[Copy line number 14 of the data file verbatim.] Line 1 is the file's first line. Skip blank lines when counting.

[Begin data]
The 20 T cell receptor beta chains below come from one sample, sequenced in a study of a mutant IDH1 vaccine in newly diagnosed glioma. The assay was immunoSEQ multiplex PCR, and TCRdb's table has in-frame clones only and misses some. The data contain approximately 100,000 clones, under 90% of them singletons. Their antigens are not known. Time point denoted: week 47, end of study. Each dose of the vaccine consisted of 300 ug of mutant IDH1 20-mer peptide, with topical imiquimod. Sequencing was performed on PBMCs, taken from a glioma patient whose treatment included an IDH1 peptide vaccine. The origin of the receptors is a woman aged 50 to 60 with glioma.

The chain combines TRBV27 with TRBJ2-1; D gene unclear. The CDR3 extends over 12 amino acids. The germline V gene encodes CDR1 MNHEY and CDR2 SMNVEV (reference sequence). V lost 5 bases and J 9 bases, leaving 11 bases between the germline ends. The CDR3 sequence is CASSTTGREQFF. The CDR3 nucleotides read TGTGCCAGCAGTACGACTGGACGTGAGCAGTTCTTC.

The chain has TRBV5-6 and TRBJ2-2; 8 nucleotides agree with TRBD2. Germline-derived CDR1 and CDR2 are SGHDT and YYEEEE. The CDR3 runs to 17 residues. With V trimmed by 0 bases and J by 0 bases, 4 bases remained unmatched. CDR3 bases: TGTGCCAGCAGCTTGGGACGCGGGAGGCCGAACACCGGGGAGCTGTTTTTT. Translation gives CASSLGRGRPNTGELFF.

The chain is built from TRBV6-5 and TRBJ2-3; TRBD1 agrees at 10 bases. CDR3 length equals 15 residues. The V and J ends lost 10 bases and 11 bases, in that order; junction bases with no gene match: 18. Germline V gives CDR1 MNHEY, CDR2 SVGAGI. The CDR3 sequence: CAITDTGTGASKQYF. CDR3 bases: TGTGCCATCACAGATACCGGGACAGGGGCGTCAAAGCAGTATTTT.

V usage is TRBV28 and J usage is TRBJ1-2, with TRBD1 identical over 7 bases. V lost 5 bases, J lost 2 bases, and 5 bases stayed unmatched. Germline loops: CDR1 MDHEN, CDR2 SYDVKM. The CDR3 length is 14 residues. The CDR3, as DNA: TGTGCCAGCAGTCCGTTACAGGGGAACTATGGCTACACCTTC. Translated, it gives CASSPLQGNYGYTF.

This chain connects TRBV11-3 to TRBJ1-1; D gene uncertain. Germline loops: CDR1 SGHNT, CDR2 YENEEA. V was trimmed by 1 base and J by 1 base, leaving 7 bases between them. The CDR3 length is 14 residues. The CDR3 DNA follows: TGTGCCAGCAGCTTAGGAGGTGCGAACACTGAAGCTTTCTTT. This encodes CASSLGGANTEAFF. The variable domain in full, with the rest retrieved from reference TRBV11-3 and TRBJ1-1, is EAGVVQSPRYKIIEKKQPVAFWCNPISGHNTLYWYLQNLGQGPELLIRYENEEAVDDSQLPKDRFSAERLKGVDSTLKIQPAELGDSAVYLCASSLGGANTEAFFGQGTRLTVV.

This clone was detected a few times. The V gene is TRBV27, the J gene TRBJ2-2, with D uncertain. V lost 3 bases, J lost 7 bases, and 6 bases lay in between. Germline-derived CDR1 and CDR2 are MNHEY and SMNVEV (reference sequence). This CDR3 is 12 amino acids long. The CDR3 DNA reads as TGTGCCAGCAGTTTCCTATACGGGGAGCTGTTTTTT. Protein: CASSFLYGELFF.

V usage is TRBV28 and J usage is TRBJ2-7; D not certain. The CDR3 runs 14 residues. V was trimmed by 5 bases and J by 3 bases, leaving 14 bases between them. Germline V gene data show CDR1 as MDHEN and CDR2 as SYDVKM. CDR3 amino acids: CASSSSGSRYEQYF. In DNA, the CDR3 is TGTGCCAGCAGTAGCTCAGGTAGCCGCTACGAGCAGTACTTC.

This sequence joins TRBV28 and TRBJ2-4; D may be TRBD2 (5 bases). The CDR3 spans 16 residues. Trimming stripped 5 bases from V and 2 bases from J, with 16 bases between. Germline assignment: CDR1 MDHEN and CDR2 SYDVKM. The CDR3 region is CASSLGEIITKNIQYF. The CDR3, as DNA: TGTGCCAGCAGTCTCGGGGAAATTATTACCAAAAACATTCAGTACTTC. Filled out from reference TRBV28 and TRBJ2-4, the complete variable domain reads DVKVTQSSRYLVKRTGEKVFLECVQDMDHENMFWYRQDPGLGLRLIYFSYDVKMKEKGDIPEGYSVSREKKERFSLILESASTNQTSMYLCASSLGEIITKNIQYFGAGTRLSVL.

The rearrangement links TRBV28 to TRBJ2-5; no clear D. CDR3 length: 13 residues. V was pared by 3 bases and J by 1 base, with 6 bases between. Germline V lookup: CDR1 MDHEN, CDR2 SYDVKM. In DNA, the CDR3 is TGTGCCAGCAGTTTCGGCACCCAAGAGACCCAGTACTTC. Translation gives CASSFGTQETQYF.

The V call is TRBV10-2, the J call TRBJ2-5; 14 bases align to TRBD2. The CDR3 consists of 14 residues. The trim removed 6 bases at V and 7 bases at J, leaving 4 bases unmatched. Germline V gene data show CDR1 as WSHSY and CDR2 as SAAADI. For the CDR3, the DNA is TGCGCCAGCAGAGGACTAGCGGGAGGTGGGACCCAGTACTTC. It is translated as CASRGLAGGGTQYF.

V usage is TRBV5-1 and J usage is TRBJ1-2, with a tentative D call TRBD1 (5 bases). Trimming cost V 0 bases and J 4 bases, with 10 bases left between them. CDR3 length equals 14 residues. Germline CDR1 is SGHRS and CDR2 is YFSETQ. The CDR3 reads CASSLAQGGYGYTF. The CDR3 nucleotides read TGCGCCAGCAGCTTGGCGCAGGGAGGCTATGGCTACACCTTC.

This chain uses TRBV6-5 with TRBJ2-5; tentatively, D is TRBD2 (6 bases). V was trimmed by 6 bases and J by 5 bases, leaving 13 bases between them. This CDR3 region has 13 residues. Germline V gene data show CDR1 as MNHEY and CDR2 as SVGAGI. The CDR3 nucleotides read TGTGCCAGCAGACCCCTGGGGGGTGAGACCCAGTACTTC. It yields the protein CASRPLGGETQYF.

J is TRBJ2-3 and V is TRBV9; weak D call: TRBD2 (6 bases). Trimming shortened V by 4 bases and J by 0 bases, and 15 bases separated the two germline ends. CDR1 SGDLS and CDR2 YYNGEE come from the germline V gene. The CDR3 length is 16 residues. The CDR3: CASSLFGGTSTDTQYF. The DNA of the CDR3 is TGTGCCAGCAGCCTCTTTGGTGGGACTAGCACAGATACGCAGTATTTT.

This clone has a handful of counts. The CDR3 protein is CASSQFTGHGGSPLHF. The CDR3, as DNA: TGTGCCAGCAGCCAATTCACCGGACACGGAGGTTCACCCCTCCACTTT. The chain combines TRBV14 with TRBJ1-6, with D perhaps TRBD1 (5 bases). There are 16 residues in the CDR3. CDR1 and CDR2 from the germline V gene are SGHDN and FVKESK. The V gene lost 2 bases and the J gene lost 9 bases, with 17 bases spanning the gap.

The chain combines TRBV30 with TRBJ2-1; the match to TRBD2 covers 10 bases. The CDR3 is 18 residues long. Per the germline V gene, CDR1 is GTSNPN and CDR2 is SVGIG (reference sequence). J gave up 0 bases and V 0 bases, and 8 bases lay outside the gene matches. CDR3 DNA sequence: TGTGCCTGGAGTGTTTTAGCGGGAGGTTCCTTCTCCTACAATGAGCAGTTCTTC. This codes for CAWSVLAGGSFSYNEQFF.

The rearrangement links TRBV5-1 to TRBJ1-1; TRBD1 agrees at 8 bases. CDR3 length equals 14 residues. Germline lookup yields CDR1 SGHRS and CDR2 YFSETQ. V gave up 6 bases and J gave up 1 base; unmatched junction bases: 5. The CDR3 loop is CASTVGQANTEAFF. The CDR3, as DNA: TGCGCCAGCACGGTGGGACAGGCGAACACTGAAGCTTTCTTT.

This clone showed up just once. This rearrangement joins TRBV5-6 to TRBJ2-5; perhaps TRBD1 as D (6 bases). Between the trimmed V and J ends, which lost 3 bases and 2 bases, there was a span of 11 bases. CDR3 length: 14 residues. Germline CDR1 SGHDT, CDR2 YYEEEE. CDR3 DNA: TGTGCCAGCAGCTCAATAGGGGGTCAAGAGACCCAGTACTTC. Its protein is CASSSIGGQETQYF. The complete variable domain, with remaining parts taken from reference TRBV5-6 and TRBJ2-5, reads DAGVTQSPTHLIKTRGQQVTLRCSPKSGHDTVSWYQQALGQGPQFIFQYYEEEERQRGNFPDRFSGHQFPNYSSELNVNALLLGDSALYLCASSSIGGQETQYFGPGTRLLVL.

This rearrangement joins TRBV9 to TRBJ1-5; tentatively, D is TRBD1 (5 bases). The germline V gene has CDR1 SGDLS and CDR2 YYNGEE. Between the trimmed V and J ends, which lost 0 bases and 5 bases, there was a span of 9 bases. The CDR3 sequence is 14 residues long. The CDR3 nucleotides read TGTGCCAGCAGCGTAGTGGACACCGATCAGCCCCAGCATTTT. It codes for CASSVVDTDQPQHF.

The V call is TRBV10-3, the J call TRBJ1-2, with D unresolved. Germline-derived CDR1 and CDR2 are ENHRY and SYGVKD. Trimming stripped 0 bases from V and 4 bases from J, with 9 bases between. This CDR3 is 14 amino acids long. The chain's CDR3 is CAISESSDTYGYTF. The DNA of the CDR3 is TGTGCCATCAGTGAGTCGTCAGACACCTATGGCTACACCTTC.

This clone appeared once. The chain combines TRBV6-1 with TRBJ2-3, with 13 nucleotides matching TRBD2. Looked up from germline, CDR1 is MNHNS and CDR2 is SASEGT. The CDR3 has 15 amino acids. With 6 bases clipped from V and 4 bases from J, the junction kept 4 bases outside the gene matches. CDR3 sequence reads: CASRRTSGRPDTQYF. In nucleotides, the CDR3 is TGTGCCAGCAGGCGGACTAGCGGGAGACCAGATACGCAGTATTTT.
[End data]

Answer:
J is TRBJ2-3 and V is TRBV9; weak D call: TRBD2 (6 bases). Trimming shortened V by 4 bases and J by 0 bases, and 15 bases separated the two germline ends. CDR1 SGDLS and CDR2 YYNGEE come from the germline V gene. The CDR3 length is 16 residues. The CDR3: CASSLFGGTSTDTQYF. The DNA of the CDR3 is TGTGCCAGCAGCCTCTTTGGTGGGACTAGCACAGATACGCAGTATTTT.